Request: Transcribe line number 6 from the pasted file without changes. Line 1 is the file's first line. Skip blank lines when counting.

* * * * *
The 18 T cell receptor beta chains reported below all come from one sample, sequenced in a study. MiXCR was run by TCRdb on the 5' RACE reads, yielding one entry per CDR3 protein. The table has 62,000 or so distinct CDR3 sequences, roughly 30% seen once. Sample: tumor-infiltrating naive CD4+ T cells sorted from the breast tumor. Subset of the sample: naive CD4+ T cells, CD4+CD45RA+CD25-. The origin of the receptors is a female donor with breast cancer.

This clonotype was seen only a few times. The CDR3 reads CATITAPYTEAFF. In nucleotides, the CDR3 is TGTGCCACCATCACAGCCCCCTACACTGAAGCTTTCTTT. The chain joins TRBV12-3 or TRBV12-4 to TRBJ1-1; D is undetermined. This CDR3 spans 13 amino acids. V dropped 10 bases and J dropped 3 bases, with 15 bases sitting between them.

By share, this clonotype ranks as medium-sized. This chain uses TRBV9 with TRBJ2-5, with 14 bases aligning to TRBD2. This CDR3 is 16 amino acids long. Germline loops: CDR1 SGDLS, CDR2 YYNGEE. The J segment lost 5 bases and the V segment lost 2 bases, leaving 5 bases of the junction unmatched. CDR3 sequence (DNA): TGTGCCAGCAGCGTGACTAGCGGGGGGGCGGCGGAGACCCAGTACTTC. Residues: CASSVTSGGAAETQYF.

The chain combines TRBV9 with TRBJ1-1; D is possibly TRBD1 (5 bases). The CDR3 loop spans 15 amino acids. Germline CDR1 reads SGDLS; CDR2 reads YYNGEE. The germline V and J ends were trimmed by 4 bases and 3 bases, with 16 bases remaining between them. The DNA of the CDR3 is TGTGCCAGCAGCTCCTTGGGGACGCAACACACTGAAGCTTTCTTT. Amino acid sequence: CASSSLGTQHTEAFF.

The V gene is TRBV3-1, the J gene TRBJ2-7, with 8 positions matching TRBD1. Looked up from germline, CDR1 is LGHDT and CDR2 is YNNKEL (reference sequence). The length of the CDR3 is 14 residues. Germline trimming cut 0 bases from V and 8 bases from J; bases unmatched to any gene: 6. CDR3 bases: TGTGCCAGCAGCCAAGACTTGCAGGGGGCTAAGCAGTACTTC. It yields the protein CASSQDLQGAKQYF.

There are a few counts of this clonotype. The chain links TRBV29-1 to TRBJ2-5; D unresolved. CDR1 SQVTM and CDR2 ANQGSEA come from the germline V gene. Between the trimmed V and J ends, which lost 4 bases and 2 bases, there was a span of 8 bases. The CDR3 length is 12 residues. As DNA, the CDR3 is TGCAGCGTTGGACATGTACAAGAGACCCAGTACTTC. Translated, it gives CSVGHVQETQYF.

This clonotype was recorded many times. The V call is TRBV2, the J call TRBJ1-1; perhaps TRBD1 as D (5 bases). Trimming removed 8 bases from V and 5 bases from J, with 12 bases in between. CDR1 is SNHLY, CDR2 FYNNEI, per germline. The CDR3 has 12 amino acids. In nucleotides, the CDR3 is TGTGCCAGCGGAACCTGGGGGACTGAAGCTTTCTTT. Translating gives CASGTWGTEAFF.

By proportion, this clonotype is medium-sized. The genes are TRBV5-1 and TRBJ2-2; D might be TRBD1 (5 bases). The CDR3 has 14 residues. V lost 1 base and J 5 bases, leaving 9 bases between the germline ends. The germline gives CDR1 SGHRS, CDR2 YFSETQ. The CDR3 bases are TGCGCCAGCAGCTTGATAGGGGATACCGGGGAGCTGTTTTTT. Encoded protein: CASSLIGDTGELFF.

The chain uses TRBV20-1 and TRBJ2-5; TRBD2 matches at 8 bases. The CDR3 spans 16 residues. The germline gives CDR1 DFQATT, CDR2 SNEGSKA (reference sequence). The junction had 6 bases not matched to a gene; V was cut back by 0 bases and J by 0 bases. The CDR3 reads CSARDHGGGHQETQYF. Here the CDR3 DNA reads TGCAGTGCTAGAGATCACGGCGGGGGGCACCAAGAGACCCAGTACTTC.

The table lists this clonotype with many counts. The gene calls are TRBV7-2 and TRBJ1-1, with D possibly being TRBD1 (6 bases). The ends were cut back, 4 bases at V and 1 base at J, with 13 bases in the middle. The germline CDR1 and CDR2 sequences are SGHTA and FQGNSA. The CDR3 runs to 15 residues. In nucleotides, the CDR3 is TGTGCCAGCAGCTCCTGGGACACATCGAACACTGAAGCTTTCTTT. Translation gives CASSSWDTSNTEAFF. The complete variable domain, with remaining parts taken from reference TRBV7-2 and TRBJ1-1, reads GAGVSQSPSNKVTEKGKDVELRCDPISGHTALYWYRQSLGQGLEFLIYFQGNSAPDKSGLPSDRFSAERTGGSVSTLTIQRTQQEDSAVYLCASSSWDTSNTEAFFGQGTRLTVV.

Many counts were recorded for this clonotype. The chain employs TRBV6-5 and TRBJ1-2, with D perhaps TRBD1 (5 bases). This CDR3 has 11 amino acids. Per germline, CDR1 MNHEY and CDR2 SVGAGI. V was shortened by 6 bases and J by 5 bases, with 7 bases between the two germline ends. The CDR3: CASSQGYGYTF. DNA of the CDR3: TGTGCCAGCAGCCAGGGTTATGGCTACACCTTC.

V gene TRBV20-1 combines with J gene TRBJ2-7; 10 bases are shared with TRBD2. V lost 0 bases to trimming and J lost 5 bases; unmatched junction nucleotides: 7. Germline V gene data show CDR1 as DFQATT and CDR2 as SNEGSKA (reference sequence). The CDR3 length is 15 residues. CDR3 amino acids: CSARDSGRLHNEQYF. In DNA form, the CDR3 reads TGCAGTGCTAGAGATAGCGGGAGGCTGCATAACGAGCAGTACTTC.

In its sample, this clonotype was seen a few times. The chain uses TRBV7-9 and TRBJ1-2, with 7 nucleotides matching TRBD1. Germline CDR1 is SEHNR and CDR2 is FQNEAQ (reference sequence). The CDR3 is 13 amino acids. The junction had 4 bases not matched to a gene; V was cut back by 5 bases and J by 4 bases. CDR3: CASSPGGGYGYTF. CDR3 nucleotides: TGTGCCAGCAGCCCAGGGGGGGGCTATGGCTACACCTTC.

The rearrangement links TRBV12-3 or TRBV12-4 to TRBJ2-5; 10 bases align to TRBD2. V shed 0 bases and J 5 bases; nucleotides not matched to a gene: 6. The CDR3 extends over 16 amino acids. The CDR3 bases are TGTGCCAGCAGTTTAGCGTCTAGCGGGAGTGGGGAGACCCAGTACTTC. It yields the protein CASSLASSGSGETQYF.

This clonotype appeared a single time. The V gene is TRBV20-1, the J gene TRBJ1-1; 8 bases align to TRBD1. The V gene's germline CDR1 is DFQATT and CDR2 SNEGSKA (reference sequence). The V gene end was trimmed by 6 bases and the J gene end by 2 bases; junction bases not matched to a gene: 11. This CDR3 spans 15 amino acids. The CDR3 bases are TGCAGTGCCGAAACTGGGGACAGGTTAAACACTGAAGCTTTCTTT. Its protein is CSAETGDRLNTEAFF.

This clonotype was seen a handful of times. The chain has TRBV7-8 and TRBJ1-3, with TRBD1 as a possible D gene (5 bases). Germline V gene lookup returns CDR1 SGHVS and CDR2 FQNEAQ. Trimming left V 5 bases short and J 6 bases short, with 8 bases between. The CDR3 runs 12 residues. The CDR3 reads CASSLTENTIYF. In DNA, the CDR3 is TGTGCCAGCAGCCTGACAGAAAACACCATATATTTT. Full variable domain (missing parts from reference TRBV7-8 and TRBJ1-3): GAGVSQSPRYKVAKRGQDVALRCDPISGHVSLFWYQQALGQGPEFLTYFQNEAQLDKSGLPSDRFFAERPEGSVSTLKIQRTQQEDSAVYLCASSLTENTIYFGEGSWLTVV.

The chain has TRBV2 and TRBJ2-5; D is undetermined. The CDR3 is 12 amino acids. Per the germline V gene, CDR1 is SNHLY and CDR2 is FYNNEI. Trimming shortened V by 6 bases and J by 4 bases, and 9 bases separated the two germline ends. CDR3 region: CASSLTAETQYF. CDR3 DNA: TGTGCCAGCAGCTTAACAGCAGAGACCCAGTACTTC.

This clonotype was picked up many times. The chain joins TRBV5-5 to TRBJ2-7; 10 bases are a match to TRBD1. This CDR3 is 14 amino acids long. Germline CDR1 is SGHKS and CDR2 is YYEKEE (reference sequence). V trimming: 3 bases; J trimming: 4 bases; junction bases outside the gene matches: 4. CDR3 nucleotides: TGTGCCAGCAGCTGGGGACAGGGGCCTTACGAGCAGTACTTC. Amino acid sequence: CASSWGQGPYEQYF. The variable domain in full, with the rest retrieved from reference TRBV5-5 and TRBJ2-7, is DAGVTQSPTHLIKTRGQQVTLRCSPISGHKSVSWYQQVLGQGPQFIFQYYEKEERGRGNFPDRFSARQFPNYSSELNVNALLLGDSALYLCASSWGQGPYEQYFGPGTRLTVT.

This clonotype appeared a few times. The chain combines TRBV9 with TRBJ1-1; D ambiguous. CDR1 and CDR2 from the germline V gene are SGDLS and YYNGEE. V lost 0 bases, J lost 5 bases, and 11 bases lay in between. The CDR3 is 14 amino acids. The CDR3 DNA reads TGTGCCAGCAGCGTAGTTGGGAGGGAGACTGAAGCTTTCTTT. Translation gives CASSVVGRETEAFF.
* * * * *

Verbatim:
There are a few counts of this clonotype. The chain links TRBV29-1 to TRBJ2-5; D unresolved. CDR1 SQVTM and CDR2 ANQGSEA come from the germline V gene. Between the trimmed V and J ends, which lost 4 bases and 2 bases, there was a span of 8 bases. The CDR3 length is 12 residues. As DNA, the CDR3 is TGCAGCGTTGGACATGTACAAGAGACCCAGTACTTC. Translated, it gives CSVGHVQETQYF.